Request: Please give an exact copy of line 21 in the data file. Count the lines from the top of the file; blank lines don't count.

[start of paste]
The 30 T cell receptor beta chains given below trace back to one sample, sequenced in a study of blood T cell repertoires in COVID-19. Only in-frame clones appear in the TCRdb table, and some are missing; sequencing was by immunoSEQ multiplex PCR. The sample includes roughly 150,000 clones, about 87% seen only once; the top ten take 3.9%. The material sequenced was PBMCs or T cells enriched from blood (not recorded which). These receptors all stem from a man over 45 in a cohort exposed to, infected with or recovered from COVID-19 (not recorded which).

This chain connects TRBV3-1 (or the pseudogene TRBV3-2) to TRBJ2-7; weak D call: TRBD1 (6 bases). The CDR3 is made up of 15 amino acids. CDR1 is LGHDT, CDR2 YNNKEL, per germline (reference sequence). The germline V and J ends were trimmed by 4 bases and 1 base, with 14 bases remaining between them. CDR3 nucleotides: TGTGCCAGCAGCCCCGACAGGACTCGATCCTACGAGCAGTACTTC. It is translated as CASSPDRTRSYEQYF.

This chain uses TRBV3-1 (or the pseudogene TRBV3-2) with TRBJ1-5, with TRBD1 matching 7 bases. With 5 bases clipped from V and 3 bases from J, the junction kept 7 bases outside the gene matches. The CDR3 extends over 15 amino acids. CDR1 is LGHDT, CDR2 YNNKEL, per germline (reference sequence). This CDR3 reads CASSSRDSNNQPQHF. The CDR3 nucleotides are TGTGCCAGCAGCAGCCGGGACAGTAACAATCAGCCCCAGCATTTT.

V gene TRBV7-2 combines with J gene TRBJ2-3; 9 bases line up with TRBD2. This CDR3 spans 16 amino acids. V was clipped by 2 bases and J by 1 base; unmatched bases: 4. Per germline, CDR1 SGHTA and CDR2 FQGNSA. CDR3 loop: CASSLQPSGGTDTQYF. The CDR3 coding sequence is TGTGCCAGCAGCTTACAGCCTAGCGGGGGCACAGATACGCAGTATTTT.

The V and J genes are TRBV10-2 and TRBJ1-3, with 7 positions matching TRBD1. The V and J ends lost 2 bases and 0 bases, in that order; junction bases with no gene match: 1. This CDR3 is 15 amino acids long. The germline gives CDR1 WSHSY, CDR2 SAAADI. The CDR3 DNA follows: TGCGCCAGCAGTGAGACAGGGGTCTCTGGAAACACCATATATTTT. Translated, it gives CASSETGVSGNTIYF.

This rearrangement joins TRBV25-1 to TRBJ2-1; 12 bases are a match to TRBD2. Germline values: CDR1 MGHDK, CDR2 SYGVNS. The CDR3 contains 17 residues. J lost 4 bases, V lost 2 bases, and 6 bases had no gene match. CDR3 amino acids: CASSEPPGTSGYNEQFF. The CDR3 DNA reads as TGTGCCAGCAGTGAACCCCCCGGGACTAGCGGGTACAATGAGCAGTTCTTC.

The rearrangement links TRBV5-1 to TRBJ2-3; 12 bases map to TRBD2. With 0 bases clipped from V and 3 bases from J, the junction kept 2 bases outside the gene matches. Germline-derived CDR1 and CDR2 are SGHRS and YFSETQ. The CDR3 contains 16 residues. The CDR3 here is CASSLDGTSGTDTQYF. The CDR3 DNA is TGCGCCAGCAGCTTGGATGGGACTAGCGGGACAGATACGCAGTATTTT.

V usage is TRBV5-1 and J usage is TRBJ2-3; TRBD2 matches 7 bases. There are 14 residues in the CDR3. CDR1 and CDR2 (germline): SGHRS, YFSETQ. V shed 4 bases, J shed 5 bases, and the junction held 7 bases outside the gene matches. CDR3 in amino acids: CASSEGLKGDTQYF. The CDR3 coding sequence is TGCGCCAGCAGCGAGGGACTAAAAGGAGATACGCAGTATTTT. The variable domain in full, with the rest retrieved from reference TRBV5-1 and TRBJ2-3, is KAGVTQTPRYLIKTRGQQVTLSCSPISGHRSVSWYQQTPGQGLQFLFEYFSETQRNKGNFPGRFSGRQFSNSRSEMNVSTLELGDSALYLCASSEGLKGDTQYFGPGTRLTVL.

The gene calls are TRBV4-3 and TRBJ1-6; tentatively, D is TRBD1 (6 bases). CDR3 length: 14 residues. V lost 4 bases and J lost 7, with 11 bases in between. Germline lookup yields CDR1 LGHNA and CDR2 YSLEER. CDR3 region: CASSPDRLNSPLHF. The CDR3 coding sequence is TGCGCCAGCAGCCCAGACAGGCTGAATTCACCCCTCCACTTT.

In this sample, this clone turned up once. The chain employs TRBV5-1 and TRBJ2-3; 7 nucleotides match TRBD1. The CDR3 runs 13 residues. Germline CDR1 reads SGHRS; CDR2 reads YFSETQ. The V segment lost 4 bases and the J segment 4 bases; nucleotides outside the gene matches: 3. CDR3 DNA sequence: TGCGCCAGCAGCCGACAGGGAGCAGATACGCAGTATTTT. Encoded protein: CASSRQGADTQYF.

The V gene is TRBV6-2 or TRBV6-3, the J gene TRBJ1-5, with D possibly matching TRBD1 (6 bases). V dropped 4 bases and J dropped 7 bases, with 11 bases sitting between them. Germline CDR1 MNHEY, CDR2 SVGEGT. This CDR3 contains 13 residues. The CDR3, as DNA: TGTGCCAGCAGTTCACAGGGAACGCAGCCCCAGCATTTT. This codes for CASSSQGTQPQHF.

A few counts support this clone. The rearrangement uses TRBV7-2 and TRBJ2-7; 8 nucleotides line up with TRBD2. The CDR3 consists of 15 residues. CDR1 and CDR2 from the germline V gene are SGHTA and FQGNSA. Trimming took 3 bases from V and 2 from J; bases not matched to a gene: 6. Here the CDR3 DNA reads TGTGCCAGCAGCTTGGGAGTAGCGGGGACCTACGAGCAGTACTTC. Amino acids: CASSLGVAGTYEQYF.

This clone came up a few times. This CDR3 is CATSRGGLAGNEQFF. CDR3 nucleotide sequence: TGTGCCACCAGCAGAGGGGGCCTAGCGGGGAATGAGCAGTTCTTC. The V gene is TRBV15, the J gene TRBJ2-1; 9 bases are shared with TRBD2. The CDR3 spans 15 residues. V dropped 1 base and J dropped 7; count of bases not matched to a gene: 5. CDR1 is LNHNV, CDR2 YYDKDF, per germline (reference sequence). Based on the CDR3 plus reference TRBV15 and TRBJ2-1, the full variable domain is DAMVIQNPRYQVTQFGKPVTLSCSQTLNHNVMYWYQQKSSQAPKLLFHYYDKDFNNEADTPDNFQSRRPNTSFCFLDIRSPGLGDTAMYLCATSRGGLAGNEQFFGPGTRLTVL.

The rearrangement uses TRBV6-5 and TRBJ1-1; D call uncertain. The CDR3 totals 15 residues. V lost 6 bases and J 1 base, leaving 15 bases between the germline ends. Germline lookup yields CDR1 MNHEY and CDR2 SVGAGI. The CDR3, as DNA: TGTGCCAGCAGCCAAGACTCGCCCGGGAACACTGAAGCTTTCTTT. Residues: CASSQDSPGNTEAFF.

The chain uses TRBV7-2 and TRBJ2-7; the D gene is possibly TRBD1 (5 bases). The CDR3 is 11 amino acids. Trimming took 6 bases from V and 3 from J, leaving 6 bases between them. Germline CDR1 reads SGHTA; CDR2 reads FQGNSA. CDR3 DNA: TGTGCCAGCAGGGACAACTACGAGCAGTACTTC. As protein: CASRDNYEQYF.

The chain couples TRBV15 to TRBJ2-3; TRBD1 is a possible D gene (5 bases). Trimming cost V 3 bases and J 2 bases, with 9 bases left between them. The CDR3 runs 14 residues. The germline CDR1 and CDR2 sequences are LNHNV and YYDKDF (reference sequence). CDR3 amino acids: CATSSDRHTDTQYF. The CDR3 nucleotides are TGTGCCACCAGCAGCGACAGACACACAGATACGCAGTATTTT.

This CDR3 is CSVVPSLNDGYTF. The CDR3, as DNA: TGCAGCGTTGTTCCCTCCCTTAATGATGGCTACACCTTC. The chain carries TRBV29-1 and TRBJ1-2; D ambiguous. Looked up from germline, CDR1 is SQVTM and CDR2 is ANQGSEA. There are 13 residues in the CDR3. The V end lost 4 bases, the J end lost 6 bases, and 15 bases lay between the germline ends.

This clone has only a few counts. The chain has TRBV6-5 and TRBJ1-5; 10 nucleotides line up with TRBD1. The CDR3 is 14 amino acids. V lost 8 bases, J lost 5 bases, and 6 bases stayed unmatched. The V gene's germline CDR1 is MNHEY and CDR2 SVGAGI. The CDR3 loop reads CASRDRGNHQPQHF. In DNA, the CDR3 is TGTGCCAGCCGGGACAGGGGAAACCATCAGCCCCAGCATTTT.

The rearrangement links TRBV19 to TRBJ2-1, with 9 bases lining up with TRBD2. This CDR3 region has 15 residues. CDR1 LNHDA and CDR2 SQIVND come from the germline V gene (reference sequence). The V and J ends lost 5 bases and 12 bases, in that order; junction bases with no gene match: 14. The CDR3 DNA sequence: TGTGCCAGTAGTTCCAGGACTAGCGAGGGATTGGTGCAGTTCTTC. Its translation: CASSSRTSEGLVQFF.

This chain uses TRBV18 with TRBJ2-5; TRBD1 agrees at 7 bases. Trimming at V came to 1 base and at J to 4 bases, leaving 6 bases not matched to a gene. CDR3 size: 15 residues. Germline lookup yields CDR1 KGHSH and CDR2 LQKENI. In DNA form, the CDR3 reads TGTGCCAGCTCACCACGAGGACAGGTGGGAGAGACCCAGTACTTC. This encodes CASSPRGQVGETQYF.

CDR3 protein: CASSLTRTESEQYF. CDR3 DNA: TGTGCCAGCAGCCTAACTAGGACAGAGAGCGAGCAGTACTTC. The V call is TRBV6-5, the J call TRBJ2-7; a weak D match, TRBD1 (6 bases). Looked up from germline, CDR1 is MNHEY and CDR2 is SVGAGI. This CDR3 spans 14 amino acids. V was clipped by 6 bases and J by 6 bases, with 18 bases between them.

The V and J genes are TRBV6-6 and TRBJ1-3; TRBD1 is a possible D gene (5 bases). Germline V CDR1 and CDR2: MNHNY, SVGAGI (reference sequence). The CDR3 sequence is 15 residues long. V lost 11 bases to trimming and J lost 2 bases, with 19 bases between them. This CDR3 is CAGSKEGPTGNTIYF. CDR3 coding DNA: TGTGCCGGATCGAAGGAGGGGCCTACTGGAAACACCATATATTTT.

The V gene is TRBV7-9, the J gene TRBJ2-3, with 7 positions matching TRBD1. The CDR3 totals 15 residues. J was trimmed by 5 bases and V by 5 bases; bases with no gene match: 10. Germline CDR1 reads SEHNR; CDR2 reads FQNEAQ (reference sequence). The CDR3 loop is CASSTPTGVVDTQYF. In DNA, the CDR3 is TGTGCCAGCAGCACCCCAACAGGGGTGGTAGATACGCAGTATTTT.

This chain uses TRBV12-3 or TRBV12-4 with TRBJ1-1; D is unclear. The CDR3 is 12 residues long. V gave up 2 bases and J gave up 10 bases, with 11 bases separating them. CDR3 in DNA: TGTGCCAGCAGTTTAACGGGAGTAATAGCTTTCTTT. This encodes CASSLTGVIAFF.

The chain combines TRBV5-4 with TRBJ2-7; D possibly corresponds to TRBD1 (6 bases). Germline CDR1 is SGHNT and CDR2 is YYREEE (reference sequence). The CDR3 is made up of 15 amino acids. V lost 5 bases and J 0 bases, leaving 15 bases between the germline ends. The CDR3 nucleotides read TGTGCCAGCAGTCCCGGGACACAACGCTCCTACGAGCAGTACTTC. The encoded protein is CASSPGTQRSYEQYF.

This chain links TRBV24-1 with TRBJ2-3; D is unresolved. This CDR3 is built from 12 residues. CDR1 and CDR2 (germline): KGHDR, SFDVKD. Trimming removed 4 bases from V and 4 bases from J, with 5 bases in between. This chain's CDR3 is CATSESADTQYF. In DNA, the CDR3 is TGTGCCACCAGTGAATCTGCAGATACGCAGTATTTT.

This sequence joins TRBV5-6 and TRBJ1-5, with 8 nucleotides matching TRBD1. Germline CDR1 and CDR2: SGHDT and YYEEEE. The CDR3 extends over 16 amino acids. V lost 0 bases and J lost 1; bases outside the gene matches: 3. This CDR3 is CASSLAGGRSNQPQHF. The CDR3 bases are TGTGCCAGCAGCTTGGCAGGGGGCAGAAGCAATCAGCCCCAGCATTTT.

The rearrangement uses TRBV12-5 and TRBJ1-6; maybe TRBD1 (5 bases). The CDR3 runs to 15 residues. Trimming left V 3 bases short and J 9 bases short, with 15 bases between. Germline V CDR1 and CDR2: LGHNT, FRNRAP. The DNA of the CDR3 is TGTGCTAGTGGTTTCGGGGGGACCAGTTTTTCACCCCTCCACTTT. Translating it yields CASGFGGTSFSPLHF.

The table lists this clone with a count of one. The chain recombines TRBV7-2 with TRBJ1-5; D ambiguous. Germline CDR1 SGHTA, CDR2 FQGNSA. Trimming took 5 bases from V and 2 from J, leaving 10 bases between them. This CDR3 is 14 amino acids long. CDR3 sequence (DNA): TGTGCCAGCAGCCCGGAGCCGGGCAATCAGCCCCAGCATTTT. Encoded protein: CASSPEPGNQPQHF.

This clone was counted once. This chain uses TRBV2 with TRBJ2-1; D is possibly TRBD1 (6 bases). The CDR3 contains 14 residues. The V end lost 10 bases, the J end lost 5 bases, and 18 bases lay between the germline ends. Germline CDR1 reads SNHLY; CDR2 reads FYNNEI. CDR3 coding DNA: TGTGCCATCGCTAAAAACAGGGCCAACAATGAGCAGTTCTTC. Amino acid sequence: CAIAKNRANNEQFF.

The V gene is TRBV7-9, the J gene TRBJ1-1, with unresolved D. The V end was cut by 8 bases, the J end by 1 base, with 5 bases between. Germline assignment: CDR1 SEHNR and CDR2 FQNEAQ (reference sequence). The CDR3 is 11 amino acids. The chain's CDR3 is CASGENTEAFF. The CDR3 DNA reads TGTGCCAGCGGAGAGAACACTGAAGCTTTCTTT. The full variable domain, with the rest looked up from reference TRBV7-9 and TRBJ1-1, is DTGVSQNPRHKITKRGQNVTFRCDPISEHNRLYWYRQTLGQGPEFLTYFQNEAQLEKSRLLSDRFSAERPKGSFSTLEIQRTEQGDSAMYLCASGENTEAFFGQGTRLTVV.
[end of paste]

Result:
CDR3 protein: CASSLTRTESEQYF. CDR3 DNA: TGTGCCAGCAGCCTAACTAGGACAGAGAGCGAGCAGTACTTC. The V call is TRBV6-5, the J call TRBJ2-7; a weak D match, TRBD1 (6 bases). Looked up from germline, CDR1 is MNHEY and CDR2 is SVGAGI. This CDR3 spans 14 amino acids. V was clipped by 6 bases and J by 6 bases, with 18 bases between them.